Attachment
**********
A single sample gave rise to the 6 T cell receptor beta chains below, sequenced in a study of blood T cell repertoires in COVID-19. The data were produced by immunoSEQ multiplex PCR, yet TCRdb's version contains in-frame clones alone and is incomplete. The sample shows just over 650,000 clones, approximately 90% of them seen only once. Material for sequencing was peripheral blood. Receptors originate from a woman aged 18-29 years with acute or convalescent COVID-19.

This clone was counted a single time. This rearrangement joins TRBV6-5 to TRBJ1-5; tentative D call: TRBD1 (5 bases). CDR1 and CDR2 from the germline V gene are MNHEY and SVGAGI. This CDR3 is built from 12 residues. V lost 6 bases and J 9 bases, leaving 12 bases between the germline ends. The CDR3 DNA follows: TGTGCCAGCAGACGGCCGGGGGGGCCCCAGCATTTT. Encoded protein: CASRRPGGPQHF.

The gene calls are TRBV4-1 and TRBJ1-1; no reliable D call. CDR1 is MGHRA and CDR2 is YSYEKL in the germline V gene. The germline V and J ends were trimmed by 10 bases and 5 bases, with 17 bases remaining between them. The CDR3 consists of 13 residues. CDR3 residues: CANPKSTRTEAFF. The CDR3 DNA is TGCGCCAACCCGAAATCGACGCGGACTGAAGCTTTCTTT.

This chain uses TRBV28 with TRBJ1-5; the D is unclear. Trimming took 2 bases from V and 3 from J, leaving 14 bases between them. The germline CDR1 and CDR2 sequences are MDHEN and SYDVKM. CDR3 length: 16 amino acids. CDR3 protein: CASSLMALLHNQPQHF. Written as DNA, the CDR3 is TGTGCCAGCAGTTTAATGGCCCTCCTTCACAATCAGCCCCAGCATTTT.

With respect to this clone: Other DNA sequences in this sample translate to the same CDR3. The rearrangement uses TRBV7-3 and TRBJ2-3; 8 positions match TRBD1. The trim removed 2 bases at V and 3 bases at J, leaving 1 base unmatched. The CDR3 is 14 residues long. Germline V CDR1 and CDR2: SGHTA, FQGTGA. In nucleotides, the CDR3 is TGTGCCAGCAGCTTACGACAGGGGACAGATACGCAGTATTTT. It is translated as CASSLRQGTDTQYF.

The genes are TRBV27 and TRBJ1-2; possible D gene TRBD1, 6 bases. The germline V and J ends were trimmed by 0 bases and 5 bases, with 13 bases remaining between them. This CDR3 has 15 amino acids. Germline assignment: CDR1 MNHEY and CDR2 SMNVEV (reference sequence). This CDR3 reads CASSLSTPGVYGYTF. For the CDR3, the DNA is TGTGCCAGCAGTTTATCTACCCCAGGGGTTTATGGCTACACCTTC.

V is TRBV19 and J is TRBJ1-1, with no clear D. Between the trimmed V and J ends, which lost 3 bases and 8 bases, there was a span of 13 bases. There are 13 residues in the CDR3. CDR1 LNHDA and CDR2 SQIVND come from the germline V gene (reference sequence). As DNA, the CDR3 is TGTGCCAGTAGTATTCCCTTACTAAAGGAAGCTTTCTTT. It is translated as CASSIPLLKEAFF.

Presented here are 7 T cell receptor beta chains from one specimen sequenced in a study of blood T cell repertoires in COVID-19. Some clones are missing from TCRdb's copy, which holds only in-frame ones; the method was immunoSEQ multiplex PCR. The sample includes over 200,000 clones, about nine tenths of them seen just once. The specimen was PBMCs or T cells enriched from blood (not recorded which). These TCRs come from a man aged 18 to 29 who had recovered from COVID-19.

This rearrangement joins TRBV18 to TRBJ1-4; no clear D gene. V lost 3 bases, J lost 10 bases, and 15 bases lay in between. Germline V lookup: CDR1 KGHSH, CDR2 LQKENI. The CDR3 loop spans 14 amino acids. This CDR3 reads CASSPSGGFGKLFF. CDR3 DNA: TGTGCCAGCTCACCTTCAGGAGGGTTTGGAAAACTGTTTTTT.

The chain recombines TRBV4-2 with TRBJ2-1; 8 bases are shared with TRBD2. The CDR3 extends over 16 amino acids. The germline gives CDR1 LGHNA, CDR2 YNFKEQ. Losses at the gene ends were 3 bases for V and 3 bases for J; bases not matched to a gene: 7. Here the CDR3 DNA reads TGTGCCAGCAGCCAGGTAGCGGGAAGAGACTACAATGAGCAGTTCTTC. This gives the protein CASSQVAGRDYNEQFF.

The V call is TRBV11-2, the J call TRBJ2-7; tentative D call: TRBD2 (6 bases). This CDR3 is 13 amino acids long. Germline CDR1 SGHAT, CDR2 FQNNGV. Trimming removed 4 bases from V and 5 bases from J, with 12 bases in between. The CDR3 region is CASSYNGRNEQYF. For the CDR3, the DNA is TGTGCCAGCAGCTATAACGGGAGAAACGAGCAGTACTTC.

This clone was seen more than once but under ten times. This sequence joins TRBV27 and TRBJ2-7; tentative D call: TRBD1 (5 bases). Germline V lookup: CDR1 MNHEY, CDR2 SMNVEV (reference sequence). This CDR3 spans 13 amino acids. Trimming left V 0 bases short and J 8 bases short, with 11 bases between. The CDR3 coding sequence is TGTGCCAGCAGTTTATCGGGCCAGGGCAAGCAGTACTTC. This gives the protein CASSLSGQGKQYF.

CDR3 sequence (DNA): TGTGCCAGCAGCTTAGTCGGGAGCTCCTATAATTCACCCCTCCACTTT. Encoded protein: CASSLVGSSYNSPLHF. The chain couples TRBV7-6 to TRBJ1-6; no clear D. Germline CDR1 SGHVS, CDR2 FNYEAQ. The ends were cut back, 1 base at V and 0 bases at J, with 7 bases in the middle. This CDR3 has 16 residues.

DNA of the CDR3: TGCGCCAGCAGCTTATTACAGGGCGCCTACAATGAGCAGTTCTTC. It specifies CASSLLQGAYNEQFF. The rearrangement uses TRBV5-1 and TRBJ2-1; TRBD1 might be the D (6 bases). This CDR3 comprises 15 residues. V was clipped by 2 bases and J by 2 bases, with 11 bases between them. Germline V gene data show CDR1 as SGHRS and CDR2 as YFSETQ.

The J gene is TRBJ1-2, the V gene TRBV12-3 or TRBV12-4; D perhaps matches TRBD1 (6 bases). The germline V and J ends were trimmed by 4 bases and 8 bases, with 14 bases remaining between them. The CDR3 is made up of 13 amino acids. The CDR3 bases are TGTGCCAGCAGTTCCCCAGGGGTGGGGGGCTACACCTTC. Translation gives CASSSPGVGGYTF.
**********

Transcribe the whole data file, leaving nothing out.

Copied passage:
A single sample gave rise to the 6 T cell receptor beta chains below, sequenced in a study of blood T cell repertoires in COVID-19. The data were produced by immunoSEQ multiplex PCR, yet TCRdb's version contains in-frame clones alone and is incomplete. The sample shows just over 650,000 clones, approximately 90% of them seen only once. Material for sequencing was peripheral blood. Receptors originate from a woman aged 18-29 years with acute or convalescent COVID-19.

This clone was counted a single time. This rearrangement joins TRBV6-5 to TRBJ1-5; tentative D call: TRBD1 (5 bases). CDR1 and CDR2 from the germline V gene are MNHEY and SVGAGI. This CDR3 is built from 12 residues. V lost 6 bases and J 9 bases, leaving 12 bases between the germline ends. The CDR3 DNA follows: TGTGCCAGCAGACGGCCGGGGGGGCCCCAGCATTTT. Encoded protein: CASRRPGGPQHF.

The gene calls are TRBV4-1 and TRBJ1-1; no reliable D call. CDR1 is MGHRA and CDR2 is YSYEKL in the germline V gene. The germline V and J ends were trimmed by 10 bases and 5 bases, with 17 bases remaining between them. The CDR3 consists of 13 residues. CDR3 residues: CANPKSTRTEAFF. The CDR3 DNA is TGCGCCAACCCGAAATCGACGCGGACTGAAGCTTTCTTT.

This chain uses TRBV28 with TRBJ1-5; the D is unclear. Trimming took 2 bases from V and 3 from J, leaving 14 bases between them. The germline CDR1 and CDR2 sequences are MDHEN and SYDVKM. CDR3 length: 16 amino acids. CDR3 protein: CASSLMALLHNQPQHF. Written as DNA, the CDR3 is TGTGCCAGCAGTTTAATGGCCCTCCTTCACAATCAGCCCCAGCATTTT.

With respect to this clone: Other DNA sequences in this sample translate to the same CDR3. The rearrangement uses TRBV7-3 and TRBJ2-3; 8 positions match TRBD1. The trim removed 2 bases at V and 3 bases at J, leaving 1 base unmatched. The CDR3 is 14 residues long. Germline V CDR1 and CDR2: SGHTA, FQGTGA. In nucleotides, the CDR3 is TGTGCCAGCAGCTTACGACAGGGGACAGATACGCAGTATTTT. It is translated as CASSLRQGTDTQYF.

The genes are TRBV27 and TRBJ1-2; possible D gene TRBD1, 6 bases. The germline V and J ends were trimmed by 0 bases and 5 bases, with 13 bases remaining between them. This CDR3 has 15 amino acids. Germline assignment: CDR1 MNHEY and CDR2 SMNVEV (reference sequence). This CDR3 reads CASSLSTPGVYGYTF. For the CDR3, the DNA is TGTGCCAGCAGTTTATCTACCCCAGGGGTTTATGGCTACACCTTC.

V is TRBV19 and J is TRBJ1-1, with no clear D. Between the trimmed V and J ends, which lost 3 bases and 8 bases, there was a span of 13 bases. There are 13 residues in the CDR3. CDR1 LNHDA and CDR2 SQIVND come from the germline V gene (reference sequence). As DNA, the CDR3 is TGTGCCAGTAGTATTCCCTTACTAAAGGAAGCTTTCTTT. It is translated as CASSIPLLKEAFF.

Presented here are 7 T cell receptor beta chains from one specimen sequenced in a study of blood T cell repertoires in COVID-19. Some clones are missing from TCRdb's copy, which holds only in-frame ones; the method was immunoSEQ multiplex PCR. The sample includes over 200,000 clones, about nine tenths of them seen just once. The specimen was PBMCs or T cells enriched from blood (not recorded which). These TCRs come from a man aged 18 to 29 who had recovered from COVID-19.

This rearrangement joins TRBV18 to TRBJ1-4; no clear D gene. V lost 3 bases, J lost 10 bases, and 15 bases lay in between. Germline V lookup: CDR1 KGHSH, CDR2 LQKENI. The CDR3 loop spans 14 amino acids. This CDR3 reads CASSPSGGFGKLFF. CDR3 DNA: TGTGCCAGCTCACCTTCAGGAGGGTTTGGAAAACTGTTTTTT.

The chain recombines TRBV4-2 with TRBJ2-1; 8 bases are shared with TRBD2. The CDR3 extends over 16 amino acids. The germline gives CDR1 LGHNA, CDR2 YNFKEQ. Losses at the gene ends were 3 bases for V and 3 bases for J; bases not matched to a gene: 7. Here the CDR3 DNA reads TGTGCCAGCAGCCAGGTAGCGGGAAGAGACTACAATGAGCAGTTCTTC. This gives the protein CASSQVAGRDYNEQFF.

The V call is TRBV11-2, the J call TRBJ2-7; tentative D call: TRBD2 (6 bases). This CDR3 is 13 amino acids long. Germline CDR1 SGHAT, CDR2 FQNNGV. Trimming removed 4 bases from V and 5 bases from J, with 12 bases in between. The CDR3 region is CASSYNGRNEQYF. For the CDR3, the DNA is TGTGCCAGCAGCTATAACGGGAGAAACGAGCAGTACTTC.

This clone was seen more than once but under ten times. This sequence joins TRBV27 and TRBJ2-7; tentative D call: TRBD1 (5 bases). Germline V lookup: CDR1 MNHEY, CDR2 SMNVEV (reference sequence). This CDR3 spans 13 amino acids. Trimming left V 0 bases short and J 8 bases short, with 11 bases between. The CDR3 coding sequence is TGTGCCAGCAGTTTATCGGGCCAGGGCAAGCAGTACTTC. This gives the protein CASSLSGQGKQYF.

CDR3 sequence (DNA): TGTGCCAGCAGCTTAGTCGGGAGCTCCTATAATTCACCCCTCCACTTT. Encoded protein: CASSLVGSSYNSPLHF. The chain couples TRBV7-6 to TRBJ1-6; no clear D. Germline CDR1 SGHVS, CDR2 FNYEAQ. The ends were cut back, 1 base at V and 0 bases at J, with 7 bases in the middle. This CDR3 has 16 residues.

DNA of the CDR3: TGCGCCAGCAGCTTATTACAGGGCGCCTACAATGAGCAGTTCTTC. It specifies CASSLLQGAYNEQFF. The rearrangement uses TRBV5-1 and TRBJ2-1; TRBD1 might be the D (6 bases). This CDR3 comprises 15 residues. V was clipped by 2 bases and J by 2 bases, with 11 bases between them. Germline V gene data show CDR1 as SGHRS and CDR2 as YFSETQ.

The J gene is TRBJ1-2, the V gene TRBV12-3 or TRBV12-4; D perhaps matches TRBD1 (6 bases). The germline V and J ends were trimmed by 4 bases and 8 bases, with 14 bases remaining between them. The CDR3 is made up of 13 amino acids. The CDR3 bases are TGTGCCAGCAGTTCCCCAGGGGTGGGGGGCTACACCTTC. Translation gives CASSSPGVGGYTF.